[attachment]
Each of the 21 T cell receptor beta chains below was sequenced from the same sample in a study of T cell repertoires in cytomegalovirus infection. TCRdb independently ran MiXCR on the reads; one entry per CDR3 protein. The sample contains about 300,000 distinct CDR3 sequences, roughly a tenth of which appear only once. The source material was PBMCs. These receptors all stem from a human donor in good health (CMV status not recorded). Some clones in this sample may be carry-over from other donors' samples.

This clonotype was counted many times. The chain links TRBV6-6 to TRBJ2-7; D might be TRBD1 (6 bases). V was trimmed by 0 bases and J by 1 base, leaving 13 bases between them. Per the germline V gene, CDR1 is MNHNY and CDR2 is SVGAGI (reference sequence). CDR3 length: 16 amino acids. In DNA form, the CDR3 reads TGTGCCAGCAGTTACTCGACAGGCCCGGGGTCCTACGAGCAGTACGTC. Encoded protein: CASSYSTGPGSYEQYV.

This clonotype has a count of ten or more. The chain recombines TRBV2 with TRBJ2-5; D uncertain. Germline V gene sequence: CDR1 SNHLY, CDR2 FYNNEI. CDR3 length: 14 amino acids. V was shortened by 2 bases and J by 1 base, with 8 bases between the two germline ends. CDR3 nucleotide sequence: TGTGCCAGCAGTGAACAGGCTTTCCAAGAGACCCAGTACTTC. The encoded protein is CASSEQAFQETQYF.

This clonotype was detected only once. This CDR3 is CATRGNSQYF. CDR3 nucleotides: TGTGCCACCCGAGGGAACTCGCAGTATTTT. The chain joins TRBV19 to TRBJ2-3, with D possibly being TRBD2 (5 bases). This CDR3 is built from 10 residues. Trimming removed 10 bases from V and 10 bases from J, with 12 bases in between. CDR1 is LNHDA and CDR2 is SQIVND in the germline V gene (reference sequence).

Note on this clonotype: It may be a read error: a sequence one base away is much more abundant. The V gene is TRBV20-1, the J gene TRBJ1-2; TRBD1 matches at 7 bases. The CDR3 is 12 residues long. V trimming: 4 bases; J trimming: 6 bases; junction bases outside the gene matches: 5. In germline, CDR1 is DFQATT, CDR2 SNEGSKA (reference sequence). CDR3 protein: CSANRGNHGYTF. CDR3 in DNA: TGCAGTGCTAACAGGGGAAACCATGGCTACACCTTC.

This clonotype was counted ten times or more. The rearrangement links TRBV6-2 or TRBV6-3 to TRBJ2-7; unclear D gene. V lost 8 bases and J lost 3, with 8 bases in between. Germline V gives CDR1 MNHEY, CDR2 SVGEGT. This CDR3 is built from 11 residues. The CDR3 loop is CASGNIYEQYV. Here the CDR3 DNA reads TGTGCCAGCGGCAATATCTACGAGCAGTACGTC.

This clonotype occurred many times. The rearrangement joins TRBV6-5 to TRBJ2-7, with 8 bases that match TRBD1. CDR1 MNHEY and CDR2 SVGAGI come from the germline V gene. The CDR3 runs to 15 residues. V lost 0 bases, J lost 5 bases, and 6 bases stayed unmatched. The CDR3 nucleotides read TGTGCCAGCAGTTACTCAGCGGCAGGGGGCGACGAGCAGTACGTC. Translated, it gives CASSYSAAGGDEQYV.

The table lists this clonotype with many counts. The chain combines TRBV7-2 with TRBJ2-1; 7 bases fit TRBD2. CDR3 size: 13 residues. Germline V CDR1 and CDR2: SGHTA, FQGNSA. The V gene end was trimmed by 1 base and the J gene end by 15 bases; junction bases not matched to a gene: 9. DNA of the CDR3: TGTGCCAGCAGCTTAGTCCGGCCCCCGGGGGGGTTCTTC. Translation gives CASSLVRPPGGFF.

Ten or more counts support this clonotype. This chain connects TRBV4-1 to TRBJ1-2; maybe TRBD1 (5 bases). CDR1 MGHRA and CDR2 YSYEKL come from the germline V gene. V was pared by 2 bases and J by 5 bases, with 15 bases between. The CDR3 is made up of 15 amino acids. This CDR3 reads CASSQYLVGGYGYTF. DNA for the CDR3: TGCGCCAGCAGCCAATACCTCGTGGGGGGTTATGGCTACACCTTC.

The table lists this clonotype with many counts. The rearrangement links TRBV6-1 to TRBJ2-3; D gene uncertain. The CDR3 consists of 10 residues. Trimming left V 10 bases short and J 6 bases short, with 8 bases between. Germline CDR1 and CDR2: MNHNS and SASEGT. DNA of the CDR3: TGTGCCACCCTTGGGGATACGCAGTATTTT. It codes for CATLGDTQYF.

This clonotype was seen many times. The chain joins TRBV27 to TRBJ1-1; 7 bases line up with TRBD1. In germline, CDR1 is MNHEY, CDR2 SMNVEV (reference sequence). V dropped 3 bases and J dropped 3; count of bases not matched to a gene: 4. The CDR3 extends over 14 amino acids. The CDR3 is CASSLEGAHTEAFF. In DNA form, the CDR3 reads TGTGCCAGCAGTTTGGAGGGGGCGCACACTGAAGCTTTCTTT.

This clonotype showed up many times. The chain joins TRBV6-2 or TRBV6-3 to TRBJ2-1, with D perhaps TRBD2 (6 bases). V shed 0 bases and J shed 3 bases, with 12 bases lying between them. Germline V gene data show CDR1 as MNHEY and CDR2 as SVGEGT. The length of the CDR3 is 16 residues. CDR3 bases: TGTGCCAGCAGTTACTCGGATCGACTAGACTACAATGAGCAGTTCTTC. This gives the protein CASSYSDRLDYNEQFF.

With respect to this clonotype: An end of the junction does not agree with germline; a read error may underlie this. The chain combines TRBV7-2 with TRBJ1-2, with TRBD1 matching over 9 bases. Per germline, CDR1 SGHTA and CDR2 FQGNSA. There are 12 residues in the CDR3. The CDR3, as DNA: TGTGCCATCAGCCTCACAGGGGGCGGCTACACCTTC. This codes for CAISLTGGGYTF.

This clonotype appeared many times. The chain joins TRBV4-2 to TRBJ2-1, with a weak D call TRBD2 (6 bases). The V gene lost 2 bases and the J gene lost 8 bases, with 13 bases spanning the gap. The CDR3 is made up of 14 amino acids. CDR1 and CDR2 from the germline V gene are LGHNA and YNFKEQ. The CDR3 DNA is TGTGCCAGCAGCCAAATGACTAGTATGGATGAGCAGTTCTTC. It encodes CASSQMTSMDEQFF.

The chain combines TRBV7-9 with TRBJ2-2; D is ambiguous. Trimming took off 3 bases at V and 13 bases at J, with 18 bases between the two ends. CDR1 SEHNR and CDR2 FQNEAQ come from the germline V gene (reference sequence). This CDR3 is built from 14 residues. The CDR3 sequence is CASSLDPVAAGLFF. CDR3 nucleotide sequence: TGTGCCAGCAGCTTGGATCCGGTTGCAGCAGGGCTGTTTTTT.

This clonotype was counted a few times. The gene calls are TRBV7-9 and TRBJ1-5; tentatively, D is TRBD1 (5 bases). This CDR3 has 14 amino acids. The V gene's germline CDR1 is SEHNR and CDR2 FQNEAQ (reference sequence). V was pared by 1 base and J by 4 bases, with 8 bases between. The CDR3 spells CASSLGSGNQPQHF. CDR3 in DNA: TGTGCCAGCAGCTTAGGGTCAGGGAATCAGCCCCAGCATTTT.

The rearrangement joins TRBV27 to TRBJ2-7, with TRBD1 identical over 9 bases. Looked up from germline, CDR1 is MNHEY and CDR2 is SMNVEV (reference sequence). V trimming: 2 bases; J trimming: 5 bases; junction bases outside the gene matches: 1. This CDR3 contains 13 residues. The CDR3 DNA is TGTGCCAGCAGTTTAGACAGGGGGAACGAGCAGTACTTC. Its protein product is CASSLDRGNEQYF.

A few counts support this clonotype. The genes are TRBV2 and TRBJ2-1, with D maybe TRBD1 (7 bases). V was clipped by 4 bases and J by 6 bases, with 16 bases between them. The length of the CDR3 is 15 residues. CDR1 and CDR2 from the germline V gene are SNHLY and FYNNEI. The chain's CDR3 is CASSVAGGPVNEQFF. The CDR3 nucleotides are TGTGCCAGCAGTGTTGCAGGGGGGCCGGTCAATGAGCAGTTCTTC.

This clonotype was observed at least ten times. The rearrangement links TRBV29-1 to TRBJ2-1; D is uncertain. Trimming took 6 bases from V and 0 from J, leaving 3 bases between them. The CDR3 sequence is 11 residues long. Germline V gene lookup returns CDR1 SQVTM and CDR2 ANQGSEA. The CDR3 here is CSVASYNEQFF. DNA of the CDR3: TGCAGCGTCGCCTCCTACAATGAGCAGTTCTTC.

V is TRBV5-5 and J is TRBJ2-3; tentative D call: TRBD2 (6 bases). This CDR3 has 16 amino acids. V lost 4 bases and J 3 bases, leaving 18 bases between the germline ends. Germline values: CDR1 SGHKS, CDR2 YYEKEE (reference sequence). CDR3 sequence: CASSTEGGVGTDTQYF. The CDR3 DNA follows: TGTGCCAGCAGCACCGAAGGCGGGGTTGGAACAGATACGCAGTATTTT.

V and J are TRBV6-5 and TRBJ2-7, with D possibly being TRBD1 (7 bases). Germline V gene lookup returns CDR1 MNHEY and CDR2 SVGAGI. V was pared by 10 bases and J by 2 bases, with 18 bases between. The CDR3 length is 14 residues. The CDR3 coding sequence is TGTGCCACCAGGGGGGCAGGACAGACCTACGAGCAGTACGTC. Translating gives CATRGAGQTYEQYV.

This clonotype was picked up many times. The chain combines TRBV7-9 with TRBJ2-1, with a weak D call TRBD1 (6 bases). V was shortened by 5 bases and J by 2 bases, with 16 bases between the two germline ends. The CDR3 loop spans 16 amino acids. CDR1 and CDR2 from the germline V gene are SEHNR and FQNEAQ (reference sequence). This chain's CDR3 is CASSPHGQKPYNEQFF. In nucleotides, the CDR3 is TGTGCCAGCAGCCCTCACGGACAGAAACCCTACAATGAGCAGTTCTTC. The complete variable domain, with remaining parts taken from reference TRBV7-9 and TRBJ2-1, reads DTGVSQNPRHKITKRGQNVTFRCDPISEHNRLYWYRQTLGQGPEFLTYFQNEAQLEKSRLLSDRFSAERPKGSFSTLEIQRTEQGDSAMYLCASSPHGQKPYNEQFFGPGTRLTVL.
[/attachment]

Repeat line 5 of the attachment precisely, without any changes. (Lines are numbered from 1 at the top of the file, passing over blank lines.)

Note on this clonotype: It may be a read error: a sequence one base away is much more abundant. The V gene is TRBV20-1, the J gene TRBJ1-2; TRBD1 matches at 7 bases. The CDR3 is 12 residues long. V trimming: 4 bases; J trimming: 6 bases; junction bases outside the gene matches: 5. In germline, CDR1 is DFQATT, CDR2 SNEGSKA (reference sequence). CDR3 protein: CSANRGNHGYTF. CDR3 in DNA: TGCAGTGCTAACAGGGGAAACCATGGCTACACCTTC.